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15 Hours with Bloodborne – 10 Things I’ve learnt

This week I finally decided to bite the bullet and purchase a PlayStation 4. As a big fan of the souls series, I just couldn’t resist buying the console now that Bloodborne has hit the market. My first impressions of the console and Bloodborne are very good, and without further ado, here are ten things that I have learnt during the time I have spent in Yharnam so far (warning: will contain some mild gameplay spoilers).

Groups of Enemies Don’t Feel Cheap

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The difficulty found in Dark Souls is centred around providing the player with a fair, but extremely tough challenge, the game is extremely rewarding, and its world wonderfully designed. Whilst I feel that Dark Souls hit the nail on the head perfectly, I feel that the sequel was a bit hit and miss.

Now, that’s not to say that I think Dark Souls 2 is a bad game, rather I just feel that the developers did not approach the game’s difficulty in the correct way. Too often Dark Souls 2 resorts to simply throwing hordes of enemies at the player in an attempt to increase the challenge of the game. There are a lot of instances whereby it isn’t clever, and can be frustrating for all the wrong reasons.

In summary, my encounters with large groups of enemies in Dark Souls 2 at times felt like a chore, whereas in Bloodborne they feel like the polar opposite, and manage to set my pulse racing. Simply put, the combat in Bloodborne is much better suited to fighting hordes of enemies than the combat found in the souls series.

Combat is significantly quicker, as is stamina recovery time, meaning engaging with a horde of beasts is a lot more fun (and fair) than fighting a pack of the undead in Dark Souls 2. Even during moments when I am being overrun by enemies in Bloodborne, I always believe that I have a chance of coming out victorious, which just goes to show how wonderfully well designed the game is.

The Health Regain Mechanic Is A Brilliant Risk-Reward System

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A new feature found amongst the many others in Bloodborne is the health regain system. After a player takes damage a portion of their life bar will be coloured orange, this segment of life can be recovered, providing the player manages to strike and land an attack on an enemy during the relativity generous window of time provided.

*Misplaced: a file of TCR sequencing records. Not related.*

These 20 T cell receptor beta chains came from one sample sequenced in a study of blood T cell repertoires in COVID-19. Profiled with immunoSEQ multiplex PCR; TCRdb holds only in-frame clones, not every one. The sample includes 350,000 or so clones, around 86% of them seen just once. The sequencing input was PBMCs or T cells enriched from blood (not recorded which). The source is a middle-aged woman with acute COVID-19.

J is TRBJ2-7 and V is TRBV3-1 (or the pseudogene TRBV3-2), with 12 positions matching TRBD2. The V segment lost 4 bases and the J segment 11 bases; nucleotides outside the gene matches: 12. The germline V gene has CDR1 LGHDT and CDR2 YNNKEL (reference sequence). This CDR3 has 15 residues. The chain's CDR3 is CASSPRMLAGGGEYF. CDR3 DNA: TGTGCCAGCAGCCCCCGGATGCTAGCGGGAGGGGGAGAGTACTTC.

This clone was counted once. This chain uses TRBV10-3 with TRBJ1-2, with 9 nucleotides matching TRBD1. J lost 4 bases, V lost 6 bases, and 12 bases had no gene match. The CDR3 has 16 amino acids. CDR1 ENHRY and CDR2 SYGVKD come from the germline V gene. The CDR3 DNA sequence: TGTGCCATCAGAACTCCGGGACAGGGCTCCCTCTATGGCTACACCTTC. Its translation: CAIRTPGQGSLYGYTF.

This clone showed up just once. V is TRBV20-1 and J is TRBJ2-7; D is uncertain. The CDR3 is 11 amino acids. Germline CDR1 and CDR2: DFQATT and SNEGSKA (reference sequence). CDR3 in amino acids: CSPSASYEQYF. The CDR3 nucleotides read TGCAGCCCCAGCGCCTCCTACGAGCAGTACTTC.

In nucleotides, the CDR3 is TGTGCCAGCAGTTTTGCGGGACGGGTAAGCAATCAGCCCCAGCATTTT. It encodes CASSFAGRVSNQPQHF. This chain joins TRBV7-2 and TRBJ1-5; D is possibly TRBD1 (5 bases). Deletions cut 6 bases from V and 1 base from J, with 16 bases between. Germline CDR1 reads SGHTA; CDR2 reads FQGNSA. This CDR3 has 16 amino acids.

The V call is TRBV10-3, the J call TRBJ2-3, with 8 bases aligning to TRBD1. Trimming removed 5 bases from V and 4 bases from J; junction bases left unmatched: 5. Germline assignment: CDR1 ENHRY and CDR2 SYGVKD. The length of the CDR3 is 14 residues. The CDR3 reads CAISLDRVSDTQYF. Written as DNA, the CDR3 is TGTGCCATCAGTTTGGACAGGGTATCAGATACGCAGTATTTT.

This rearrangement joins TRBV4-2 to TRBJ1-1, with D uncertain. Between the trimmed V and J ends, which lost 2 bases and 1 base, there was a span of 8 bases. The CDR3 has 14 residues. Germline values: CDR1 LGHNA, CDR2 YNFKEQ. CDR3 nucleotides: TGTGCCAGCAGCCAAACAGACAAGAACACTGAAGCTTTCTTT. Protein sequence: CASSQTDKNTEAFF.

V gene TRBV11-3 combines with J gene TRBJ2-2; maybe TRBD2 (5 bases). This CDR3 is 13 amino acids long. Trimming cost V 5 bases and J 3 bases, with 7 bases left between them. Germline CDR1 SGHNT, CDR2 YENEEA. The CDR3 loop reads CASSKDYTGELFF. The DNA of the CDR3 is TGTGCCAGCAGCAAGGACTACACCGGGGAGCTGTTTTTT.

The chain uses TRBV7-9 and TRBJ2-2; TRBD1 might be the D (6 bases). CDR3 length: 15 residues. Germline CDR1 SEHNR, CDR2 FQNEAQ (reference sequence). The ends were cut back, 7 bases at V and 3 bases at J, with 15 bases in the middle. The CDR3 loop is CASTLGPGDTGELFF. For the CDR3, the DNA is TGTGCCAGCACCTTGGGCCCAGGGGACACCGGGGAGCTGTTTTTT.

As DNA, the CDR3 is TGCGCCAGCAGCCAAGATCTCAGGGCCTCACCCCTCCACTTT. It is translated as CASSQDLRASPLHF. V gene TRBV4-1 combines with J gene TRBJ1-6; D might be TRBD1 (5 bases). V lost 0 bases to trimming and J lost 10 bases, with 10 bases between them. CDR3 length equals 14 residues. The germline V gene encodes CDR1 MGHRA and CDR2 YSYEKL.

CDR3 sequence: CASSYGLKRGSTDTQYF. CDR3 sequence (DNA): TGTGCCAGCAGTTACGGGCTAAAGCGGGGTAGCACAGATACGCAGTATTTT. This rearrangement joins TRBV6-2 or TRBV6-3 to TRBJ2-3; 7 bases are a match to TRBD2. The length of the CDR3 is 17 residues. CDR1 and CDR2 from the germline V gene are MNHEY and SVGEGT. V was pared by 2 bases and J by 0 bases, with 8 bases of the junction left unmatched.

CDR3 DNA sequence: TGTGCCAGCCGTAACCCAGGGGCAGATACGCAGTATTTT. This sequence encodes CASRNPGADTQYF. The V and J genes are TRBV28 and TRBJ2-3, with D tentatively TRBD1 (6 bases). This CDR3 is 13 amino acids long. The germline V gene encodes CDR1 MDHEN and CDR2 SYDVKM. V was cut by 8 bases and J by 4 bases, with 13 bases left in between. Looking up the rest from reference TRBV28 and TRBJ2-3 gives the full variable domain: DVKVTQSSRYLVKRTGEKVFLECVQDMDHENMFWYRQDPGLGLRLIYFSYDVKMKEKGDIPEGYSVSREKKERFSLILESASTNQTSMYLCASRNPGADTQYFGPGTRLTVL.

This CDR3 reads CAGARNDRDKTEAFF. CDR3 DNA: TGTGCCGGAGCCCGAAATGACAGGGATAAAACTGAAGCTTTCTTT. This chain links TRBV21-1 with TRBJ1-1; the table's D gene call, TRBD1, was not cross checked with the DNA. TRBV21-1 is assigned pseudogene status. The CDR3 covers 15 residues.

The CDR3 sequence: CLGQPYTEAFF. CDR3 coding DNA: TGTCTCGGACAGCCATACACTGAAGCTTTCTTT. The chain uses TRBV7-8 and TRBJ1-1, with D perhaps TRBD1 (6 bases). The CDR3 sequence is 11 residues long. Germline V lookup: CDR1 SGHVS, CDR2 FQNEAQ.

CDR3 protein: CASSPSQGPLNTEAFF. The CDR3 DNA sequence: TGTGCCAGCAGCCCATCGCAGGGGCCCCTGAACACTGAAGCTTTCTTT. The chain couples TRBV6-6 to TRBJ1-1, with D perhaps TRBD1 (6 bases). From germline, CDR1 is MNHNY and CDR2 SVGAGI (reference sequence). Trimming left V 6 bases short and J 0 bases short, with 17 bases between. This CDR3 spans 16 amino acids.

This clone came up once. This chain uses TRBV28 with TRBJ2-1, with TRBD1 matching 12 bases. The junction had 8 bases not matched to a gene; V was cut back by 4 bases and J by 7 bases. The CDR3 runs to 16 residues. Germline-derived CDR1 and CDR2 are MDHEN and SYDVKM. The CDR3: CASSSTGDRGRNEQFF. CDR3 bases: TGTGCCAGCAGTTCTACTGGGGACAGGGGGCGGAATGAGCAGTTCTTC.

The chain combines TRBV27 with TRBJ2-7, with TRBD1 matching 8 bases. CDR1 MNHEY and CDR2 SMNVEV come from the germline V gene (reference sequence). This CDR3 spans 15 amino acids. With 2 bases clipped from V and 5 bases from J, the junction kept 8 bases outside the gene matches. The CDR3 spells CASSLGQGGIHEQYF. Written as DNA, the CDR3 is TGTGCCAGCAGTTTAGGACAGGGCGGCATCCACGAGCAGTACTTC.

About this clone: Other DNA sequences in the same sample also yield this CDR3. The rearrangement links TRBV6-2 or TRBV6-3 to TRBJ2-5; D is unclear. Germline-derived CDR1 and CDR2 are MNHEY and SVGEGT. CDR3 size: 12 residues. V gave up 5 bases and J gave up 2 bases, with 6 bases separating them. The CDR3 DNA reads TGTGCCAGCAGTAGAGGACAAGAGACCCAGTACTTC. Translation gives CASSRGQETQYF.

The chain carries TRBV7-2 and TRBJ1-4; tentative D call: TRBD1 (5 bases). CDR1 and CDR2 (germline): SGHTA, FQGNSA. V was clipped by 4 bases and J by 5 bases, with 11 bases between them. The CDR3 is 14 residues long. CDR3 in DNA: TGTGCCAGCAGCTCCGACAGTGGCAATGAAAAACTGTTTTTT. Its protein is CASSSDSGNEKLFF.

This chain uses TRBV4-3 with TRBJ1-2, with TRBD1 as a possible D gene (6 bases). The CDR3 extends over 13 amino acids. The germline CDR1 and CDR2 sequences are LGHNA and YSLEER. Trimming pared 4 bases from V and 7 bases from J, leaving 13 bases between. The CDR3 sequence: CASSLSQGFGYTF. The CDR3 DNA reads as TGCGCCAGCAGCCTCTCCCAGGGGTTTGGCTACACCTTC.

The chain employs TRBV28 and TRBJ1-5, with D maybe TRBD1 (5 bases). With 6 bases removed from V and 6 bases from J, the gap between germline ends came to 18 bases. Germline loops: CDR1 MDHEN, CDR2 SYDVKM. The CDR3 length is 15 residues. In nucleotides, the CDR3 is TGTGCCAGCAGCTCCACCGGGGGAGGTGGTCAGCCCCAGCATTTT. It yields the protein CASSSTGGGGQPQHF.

It’s clear that this mechanic is implemented in Bloodborne to encourage players to be more aggressive. Most souls players will be used to taking a cautious approach, whereas now instead of sitting back and using an item to replenish one’s life, players can hit back at the enemy immediately to refill some of their life bar, in some cases it is even possible to make a complete recovery.

Despite what I have mentioned above concerning the benefits of being aggressive, I have discovered that it is wise not to be too greedy, sometimes it is better to hold back and wait, rather than attack an enemy in the hope of recovering some life, to then only be killed by said enemy. (Yes, this has happened to me.) It’s a very clever system that can reward bravery, but also punish recklessness.

Bloodborne Doesn’t Hold The Player’s Hand

My Great Capture Screenshot 2015-04-02 18-11-32

I’ve seen a lot of articles mention how Bloodborne is a more “streamlined” experience when compared to the souls games, and whilst I agree with this in the sense that many features have been altered or simplified which were previously in those games, ultimately the player is still thrown into a world without much explanation and expected to explore without being led.

It is entirely possible to run out onto the dangerous streets of Yharnam without even knowing how to acquire a weapon. I’ve read and witnessed accounts of many players doing so. Even after completing Dark Souls 1 and 2 (unfortunately I haven’t played Demon’s Souls due to not owning a PS3) there are still many things in Bloodborne that I just don’t understand yet. What is frenzy, and how does it work? What do the shining coins do? How do I use runes? I have many unanswered questions.

My gameplay session last night summed up how confusing at times the souls games can be. After defeating Vicar Amelia I travelled to the right of the cathedral ward and found myself in an empty room with a looked door, I tried to open the door, but to no avail, so, I decided to leave the area. As I tried to leave the room I was grabbed by a glowing blue light, thrust into the air, and killed. I have no idea what happened. Bloodborne may be streamlined in the sense that it removes a lot features from the souls games that wouldn’t fit with its new direction, but it still remains just as opaque as the games that came before it.

There Is No Equip Load Statistic

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Demon’s Souls, Darks Souls 1 and 2 all contain an equip load statistic, the heavier the player’s armour, weapons, and items that they have equipped, the quicker their stamina bar will deplete and the longer it will take to regenerate.